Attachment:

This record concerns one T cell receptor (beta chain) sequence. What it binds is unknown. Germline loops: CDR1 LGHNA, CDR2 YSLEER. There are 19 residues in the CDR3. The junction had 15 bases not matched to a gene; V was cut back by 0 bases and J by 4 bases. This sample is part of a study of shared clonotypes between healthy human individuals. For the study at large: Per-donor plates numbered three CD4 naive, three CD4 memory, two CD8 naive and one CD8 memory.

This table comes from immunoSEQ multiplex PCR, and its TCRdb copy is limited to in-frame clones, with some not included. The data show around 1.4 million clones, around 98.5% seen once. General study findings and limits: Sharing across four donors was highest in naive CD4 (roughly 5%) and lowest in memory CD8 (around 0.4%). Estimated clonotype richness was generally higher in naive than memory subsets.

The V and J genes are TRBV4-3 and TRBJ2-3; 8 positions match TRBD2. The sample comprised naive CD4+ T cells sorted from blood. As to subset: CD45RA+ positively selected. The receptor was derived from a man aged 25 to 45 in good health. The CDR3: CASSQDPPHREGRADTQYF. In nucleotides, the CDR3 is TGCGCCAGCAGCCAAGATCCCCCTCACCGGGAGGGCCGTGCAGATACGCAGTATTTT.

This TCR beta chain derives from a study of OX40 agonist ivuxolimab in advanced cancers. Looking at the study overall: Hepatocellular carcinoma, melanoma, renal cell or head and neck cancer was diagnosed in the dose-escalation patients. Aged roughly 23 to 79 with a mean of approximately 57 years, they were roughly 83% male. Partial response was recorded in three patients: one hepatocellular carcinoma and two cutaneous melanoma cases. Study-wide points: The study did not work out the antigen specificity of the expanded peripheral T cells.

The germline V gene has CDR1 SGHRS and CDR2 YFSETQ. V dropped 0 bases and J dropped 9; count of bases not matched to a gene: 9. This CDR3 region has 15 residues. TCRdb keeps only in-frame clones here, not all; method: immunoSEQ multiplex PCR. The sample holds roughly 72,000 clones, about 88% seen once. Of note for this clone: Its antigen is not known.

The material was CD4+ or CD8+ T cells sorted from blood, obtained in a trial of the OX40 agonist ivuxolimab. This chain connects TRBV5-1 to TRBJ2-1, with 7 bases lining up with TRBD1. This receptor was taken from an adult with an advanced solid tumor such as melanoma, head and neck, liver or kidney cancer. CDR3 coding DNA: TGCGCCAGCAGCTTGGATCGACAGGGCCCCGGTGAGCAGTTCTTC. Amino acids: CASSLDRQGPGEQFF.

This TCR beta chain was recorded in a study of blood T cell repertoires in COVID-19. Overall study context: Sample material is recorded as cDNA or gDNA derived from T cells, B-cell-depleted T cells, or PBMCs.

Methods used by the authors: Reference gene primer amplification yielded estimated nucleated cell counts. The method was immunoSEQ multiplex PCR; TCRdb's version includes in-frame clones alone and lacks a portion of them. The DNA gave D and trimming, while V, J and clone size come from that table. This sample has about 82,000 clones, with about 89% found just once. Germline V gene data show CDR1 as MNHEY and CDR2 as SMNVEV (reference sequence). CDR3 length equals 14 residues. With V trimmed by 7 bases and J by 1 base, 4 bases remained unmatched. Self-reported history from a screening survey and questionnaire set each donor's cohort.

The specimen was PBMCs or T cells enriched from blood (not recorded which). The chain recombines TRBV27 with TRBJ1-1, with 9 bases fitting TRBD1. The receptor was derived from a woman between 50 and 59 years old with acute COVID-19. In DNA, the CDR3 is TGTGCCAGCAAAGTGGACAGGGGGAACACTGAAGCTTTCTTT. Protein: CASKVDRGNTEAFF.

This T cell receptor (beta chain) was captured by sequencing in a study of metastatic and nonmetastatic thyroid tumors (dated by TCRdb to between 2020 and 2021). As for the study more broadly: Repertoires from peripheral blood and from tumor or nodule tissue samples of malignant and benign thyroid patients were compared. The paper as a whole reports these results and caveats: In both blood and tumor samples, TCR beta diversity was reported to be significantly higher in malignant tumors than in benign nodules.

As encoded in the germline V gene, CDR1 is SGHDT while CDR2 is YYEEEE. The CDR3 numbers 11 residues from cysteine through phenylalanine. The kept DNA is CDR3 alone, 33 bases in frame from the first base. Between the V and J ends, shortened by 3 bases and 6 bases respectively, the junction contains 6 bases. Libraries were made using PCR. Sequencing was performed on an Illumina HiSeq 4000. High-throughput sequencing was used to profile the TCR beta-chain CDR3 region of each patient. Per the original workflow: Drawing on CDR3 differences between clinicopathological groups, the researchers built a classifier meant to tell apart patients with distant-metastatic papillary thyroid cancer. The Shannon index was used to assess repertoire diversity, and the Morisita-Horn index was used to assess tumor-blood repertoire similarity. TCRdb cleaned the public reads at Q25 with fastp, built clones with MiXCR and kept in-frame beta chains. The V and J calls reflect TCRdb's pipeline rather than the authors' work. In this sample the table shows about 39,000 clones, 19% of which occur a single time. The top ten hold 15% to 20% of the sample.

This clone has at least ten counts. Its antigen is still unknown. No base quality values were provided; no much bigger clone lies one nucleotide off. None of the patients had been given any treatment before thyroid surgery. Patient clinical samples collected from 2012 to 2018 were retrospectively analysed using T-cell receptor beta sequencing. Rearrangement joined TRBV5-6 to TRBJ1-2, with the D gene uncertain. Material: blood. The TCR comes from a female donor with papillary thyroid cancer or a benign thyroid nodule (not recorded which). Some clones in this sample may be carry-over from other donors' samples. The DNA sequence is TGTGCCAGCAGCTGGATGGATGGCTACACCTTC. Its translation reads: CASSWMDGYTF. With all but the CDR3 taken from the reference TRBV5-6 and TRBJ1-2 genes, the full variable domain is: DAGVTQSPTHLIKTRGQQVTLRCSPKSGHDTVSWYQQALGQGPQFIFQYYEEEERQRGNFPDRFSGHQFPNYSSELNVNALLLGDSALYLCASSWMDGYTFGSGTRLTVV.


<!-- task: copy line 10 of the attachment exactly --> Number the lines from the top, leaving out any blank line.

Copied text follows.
This T cell receptor (beta chain) was captured by sequencing in a study of metastatic and nonmetastatic thyroid tumors (dated by TCRdb to between 2020 and 2021). As for the study more broadly: Repertoires from peripheral blood and from tumor or nodule tissue samples of malignant and benign thyroid patients were compared. The paper as a whole reports these results and caveats: In both blood and tumor samples, TCR beta diversity was reported to be significantly higher in malignant tumors than in benign nodules.